integral – Triple integration in Cartesian coordinates.

LAPLACE TRANSFORMS

Transforms of simple functions – Basic operational properties – Transforms of derivatives and integrals – Initial

and final value theorems – Inverse transforms – Convolution theorem – periodic functions – Applications of

Laplace transforms for solving linear ordinary differential equations up to second order with constant

coefficients only.

ME – 07-08 – SRM – E&T

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VECTOR CALCULUS

Gradient, divergence, curl – Solenoidal and irrotational fields – Vector identities (without proof) – Directional

derivatives – Line, surface and volume integrals – Statements of Green’s, Gauss divergence and Stroke’s

theorems only – Verification and applications to cubes and parallelopipeds only.

ANALYTIC FUNCTIONS

Definition of Analytic Function – Cauchy Riemann equations – Properties of analytic functions - Determination

of harmonic conjugate – Milne-Thomson’s method – Conformal mappings: 1/z, az az+b and bilinear

transformation.

COMPLEX INTEGRATION

Line integral – Cauchy’s integral theorem (without proof ) – Cauchy’s integral formulae (with proof) –

application of Cauchy’s integral formulae – Taylor’s and Laurent’s expansions (statements only) – Singularities

– Poles and Residues – Cauchy’s residue theorem (with proof) - Evaluation of line integrals.

TEXT BOOK

1. Grewal B.S, Higher Engg Maths, Khanna Publications, 38th Edition.

2. Veerajan, T., Engineering Mathematics, Tata McGraw Hill Publishing Co., New Delhi,2000.

3. Dr.V.Ramamurthy & Dr. Sundarammal Kesavan, Engineering Mathematics – Vol I & II Anuradha

Publications, Revised Edition 2006.

REFERENCE BOOKS

1. Kreyszig.E, Advanced Engineering Mathematics, 8th edition, John Wiley & Sons. Singapore,2001.

2. Kandasamy P etal. Engineering Mathematics, Vol.I (4th revised edition), S.Chand &Co., New

Delhi,2000.

3. Narayanan S., Manicavachagom Pillay T.K., Ramanaiah G., Advanced Mathematics for Engineering

students, Volume I (2nd edition), S.Viswanathan Printers and Publishers, 1992.

4. Venkataraman M.K., Engineering Mathematics – First Year (2nd edition), National Publishing Co.,

Chennai,2000.

L T P C

GE 0102 BIOLOGY FOR ENGINEERS 2 0 0 2

Prerequisite

Nil

PURPOSE

To provide a basic understanding of biological mechanisms from the perspective of engineers.

INSTRUCTIONAL OBJECTIVES

To familiarize the students with the basic organization of organisms and subsequent building to a living being.

With this knowledge, the student will be then imparted with an understanding about the machinery of the cell

functions that is ultimately responsible for arious daily activities. Nervous and immune systems will be taught

as examples of this signaling machinery.

FROM ATOMS TO ORGANISMS

The Cell: the Basic Unit of Life - Molecular Components of Cells - Expression of Genetic Information - Protein

Structure and Function- Cell Metabolism - Cells Maintain Their Internal Environments - Cells Respond to

Their External Environments - Cells Grow and Reproduce - Cells Differentiate

THE MOLECULAR DESIGN OF LIFE

Biochemistry and the Genomic Revolution- . DNA Illustrates the Relation between Form and Function-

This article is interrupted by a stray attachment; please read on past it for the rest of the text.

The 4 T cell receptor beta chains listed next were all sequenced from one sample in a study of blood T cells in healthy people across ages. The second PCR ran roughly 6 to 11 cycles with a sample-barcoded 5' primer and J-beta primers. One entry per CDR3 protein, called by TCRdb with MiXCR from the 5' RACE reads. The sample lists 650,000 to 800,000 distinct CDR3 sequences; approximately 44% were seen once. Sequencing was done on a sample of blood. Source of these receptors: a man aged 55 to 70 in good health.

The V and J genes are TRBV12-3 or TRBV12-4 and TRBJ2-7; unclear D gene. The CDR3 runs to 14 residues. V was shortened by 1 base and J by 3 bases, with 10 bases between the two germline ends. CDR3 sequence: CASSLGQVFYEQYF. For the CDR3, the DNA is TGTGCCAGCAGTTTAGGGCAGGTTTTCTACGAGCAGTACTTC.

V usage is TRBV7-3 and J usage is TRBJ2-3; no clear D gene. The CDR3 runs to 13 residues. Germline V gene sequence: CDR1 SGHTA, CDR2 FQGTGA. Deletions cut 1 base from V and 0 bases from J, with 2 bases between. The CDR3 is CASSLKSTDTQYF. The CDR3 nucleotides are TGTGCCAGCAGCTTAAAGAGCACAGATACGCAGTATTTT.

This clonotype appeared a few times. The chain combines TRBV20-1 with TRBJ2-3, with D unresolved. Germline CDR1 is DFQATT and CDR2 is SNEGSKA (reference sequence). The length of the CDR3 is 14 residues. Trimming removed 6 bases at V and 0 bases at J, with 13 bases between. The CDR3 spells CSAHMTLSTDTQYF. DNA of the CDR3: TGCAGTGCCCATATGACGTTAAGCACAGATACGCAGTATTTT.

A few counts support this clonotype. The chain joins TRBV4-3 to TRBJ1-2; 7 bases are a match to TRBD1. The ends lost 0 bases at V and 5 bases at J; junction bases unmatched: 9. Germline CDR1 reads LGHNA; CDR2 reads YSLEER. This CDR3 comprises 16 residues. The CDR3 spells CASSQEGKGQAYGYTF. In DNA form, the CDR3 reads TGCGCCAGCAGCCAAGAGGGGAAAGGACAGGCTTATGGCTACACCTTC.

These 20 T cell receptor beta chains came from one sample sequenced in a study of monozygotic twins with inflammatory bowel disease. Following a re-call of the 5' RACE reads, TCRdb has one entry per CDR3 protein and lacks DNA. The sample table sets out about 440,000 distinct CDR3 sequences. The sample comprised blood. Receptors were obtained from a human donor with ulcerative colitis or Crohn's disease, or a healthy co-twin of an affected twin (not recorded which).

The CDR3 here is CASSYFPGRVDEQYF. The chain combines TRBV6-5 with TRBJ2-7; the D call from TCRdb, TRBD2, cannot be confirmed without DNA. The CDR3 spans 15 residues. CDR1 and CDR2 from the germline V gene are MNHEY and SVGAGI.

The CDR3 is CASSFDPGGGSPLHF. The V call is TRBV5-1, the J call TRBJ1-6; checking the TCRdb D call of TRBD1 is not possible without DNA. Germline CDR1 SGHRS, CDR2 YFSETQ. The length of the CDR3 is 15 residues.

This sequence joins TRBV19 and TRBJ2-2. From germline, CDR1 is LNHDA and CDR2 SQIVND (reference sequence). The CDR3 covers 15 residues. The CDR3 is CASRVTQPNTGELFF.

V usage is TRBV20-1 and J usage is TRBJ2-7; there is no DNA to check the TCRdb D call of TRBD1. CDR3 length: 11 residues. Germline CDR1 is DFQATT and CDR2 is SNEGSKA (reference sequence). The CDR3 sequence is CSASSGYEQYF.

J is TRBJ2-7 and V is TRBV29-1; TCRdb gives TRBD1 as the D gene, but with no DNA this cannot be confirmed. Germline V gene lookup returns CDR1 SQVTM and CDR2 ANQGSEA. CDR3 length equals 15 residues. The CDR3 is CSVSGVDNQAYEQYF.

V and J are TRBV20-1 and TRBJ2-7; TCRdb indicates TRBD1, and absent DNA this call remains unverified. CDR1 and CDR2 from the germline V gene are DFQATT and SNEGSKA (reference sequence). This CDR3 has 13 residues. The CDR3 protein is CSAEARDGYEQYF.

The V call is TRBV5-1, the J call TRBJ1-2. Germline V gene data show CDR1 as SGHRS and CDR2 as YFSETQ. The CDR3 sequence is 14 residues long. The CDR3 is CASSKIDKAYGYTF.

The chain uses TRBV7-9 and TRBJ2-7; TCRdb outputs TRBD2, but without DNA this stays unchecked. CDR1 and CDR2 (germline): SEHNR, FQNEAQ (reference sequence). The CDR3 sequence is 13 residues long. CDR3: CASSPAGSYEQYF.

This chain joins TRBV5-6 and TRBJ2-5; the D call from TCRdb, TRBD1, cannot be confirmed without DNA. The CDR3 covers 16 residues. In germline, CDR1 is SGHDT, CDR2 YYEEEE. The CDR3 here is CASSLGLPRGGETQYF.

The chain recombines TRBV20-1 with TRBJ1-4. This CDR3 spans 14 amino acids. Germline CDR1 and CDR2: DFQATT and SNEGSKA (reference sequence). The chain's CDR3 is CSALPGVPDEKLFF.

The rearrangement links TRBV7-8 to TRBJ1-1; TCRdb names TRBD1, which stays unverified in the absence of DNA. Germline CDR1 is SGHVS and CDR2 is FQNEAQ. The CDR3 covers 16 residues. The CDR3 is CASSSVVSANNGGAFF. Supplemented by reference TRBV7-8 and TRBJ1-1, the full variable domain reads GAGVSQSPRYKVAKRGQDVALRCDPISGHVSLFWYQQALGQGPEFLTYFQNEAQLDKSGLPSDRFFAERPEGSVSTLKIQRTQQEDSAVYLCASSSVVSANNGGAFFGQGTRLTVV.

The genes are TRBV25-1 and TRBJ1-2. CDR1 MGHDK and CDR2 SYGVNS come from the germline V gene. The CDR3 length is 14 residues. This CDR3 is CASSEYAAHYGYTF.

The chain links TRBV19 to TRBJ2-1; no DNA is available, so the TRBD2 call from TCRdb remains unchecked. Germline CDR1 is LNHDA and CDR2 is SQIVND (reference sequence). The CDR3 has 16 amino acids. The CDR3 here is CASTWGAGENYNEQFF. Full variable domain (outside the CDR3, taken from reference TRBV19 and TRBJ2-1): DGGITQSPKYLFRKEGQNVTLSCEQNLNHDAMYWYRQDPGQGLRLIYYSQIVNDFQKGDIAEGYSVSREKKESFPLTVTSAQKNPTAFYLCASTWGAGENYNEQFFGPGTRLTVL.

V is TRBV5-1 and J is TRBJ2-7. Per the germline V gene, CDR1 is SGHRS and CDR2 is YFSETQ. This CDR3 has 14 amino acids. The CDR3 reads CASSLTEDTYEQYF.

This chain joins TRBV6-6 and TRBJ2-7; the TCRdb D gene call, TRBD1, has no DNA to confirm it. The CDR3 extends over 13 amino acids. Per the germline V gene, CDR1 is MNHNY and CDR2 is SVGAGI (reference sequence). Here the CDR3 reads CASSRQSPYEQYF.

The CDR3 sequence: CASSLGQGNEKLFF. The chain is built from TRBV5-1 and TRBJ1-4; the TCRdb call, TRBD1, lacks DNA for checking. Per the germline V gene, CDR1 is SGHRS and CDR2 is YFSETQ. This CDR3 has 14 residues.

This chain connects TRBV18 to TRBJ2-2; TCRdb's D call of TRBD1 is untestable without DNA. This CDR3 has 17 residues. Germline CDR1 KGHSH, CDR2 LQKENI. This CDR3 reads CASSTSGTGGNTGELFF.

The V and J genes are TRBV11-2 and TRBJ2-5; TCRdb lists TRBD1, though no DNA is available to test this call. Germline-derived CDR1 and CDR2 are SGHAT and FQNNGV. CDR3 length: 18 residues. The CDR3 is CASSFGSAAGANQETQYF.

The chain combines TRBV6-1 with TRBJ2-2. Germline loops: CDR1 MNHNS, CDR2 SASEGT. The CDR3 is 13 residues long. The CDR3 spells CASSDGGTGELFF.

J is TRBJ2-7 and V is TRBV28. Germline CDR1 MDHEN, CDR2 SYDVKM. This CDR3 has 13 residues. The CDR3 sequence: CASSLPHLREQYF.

Biochemical Unity Underlies Biological Diversity-. Chemical Bonds in Biochemistry -. Biochemistry and

Human Biology-. Protein Synthesis Requires the Translation of Nucleotide Sequences Into Amino Acid

Sequences-.2. Aminoacyl-Transfer RNA Synthetases Read the Genetic Code- A Ribosome Is a

Ribonucleoprotein Particle (70S) Made of a Small (30S) and a Large (50S) Subunit-Protein Factors Play Key

Roles in Protein Synthesis-. Eukaryotic Protein Synthesis Differs from Prokaryotic Protein Synthesis Primarily

in Translation Initiation

ME – 07-08 – SRM – E&T

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CATALYTIC STRATEGIES

Proteases: Facilitating a Difficult Reaction-. Making a Fast Reaction Faster: Carbonic Anhydrases-. Restriction

Enzymes: Performing Highly Specific DNA-Cleavage Reactions- Nucleoside Monophosphate Kinases:

Catalyzing Phosphoryl Group Exchange between Nucleotides Without Promoting Hydrolysis- metabolism-

anabolism and catabolism-photosynthesis and carbon fixation- biological energy production.

MECHANOCHEMISTRY

How Protein Motors Convert Chemical Energy into Mechanical Work- Brief Description of ATP Synthase

Structure- The F1 Motor: A Power Stroke-A Pure Power Stroke- Coupling and Coordination of Motors-

Measures of Efficiency- F1-Motor of ATP synthase- The Bacterial Flagellar Motor- Motor Driven by H_ and

Na_ Ion Flux- Proton Motive Force, Sodium-motive Force, Ion Flux- Molecular Motor Directionality- Chimeric

Kinesin Motors- Backwards Myosins- Chimeric Myosin Motors- Bidirectional Dyneins?

SENSORY AND IMMUNO SYSTEMS

General Principles of Cell Signaling-Signaling via G-Protein-linked Cell-Surface Receptors-Signaling via

Enzyme-linked Cell-Surface Receptors-Target-Cell Adaptation-The Logic of Intracellular Signaling: Lessons

from Computer-based "Neural Networks"-The Cellular Basis of Immunity-The Functional Properties of

Antibodies-The Fine Structure of Antibodies-The Generation of Antibody Diversity-T Cell Receptors and

Subclasses-MHC Molecules and Antigen Presentation to T Cells-Cytotoxic T Cells-Helper T Cells and T Cell

Activation-Selection of the T Cell Repertoire

TEXT BOOK

1. J.M.Berg, J.L.Tymosczko and L.Sryer. Biochemistry,W.H. Freeman Publications.

2. STUDENT COMPANION to accompany Biochemistry, Fifth Edition -Richard I. Gumport

3. Frank H. Deis, Nancy Counts Gerber, Roger E. Koeppe, II Molecular motors

REFERENCE BOOKS:

1. Alberts, 2003 Molecular Biology of the cell

2. Lodish, 2004 Molecular cell biology